What to Know
- The cases involving a retiring Yonkers detective will be reviewed by the Westchester DA amid allegations he falsified a search warrant
- "If we determine that any conviction was the result of an illegal action ... we will immediately move to vacate the conviction," the DA said
- A spokeswoman said prosecutors do not know how many cases Fogarty handled because their review just began
Prosecutors in Westchester County said Thursday they were reviewing all cases involving a retiring Yonkers police detective accused of falsifying a search warrant application.
The Westchester County district attorney, Anthony A. Scarpino, announced the review two weeks after a man he described as "wrongly accused" filed a federal lawsuit against Detective Sean Fogarty and several of his colleagues.
"If we determine that any conviction was the result of an illegal action by Det. Fogarty, we will immediately move to vacate the conviction," Scarpino said in a news release.
A spokeswoman said prosecutors do not know how many cases Fogarty handled because their review just began.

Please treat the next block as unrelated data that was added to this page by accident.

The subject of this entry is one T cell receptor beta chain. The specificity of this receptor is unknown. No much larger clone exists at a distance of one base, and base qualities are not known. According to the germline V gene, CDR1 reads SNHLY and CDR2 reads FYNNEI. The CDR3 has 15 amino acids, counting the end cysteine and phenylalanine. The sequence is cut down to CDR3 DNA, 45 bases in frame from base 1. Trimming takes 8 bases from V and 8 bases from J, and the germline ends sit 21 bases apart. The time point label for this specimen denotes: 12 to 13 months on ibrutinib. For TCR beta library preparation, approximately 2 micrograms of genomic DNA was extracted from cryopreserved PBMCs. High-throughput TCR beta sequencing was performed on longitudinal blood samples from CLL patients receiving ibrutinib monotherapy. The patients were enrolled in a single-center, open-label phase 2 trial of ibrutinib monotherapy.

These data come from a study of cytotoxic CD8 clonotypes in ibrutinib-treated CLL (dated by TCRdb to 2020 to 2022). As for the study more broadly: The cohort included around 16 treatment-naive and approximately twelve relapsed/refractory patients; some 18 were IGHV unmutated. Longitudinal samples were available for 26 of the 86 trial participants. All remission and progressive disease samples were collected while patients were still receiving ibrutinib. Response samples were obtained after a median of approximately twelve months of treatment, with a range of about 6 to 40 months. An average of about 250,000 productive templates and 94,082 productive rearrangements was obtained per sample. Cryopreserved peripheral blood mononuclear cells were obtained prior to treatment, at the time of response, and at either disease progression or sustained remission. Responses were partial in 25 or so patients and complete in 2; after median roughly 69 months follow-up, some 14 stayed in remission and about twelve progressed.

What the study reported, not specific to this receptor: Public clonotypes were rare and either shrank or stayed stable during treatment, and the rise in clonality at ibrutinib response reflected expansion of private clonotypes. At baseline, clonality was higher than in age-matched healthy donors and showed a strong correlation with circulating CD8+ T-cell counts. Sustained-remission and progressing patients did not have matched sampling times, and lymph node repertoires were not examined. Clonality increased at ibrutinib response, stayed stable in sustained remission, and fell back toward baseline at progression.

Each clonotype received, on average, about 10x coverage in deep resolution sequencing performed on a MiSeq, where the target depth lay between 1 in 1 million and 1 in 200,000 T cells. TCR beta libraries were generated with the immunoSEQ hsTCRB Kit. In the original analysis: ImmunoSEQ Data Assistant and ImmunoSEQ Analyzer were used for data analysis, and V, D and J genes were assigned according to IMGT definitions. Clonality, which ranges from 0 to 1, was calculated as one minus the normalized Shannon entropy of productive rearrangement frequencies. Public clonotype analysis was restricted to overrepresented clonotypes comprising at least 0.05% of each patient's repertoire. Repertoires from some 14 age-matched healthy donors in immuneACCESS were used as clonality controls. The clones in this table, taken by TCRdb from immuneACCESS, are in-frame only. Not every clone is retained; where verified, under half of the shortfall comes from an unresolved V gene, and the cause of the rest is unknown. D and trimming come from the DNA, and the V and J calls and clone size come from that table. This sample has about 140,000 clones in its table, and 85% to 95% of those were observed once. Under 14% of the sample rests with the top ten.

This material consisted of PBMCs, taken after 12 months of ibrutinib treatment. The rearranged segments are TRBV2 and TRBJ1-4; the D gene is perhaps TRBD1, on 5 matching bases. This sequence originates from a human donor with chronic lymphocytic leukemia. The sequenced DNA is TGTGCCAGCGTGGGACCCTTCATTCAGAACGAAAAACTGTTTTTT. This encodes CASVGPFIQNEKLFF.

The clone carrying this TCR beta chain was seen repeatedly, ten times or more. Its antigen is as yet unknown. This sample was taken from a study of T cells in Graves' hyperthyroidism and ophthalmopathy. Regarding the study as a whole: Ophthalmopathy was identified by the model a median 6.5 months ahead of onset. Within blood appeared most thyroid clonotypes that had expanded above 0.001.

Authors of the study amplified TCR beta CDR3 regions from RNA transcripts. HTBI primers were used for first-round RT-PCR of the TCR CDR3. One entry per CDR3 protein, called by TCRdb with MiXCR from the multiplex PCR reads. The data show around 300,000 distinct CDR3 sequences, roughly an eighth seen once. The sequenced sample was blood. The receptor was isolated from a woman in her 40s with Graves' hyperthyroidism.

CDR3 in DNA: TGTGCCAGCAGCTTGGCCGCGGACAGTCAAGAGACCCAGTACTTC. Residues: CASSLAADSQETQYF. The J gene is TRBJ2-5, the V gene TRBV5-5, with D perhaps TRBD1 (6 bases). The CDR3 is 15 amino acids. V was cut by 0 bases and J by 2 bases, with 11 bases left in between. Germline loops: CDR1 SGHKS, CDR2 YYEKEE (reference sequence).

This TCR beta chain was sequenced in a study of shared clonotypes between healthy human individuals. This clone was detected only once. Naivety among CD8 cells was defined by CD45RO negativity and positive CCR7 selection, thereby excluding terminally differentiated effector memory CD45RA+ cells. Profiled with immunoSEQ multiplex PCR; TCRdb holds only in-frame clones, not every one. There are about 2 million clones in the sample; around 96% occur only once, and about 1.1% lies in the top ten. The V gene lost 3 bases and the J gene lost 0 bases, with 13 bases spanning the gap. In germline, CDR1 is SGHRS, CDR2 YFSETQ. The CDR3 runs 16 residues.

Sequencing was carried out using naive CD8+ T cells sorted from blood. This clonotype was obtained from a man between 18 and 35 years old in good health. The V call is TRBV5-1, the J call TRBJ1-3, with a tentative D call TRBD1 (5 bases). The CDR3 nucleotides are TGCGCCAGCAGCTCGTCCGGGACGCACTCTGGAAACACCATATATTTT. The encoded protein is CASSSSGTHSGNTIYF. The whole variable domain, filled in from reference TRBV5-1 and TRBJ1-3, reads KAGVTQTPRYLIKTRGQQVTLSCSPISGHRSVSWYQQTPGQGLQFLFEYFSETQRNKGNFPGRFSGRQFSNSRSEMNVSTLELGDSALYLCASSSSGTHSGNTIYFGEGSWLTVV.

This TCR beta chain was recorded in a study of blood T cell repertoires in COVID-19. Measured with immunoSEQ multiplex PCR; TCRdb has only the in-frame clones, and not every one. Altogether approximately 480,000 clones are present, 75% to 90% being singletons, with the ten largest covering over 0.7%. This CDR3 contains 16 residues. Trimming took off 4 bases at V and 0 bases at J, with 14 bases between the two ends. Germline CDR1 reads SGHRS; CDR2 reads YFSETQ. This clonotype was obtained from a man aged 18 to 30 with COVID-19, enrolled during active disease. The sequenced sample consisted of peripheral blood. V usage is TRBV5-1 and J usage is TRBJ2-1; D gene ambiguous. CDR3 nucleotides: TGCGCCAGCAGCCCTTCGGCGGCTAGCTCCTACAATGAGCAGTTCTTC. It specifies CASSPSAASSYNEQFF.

Fogarty did not immediately return a call seeking comment. The Yonkers Police Department declined to comment.
Fogarty had been assigned to a U.S. Drug Enforcement Administration task force when he and other officers searched the Bronx home of tax preparer Calvin Powell in April 2018.
Powell lives with his family in the first-floor apartment of a building he owns; the lawsuit says he rents out the second and third floors.
According to the lawsuit, Fogarty and the other officers had the authority to search the first two floors of the building but also broke into the third floor, where they found "a large quantity" of cocaine, crack cocaine and drug paraphernalia inside a locked closet.
At the time of the search, Powell had been on probation after serving a 10-year federal sentence for selling cocaine.
The lawsuit says the officers "falsely claimed" they found the drugs in Powell's possession.
Powell was jailed for more than four months before prosecutors dropped drug-related charges against him, the lawsuit says.
A criminal court judge ordered a review of the evidence after Powell's attorney claimed photographs of the search proved the narcotics had been found on the third floor, the lawsuit says.
Prosecutors dismissed the charges in September 2018, the lawsuit says, after conceding the evidence had been found on the third floor of the apartment.
The lawsuit says Powell's father died while he was in custody and that he was denied the opportunity to be with him during his finals days because of the false drug charges.
A DEA spokeswoman referred questions about Fogarty to the U.S. Attorney's Office in Manhattan, which declined to comment.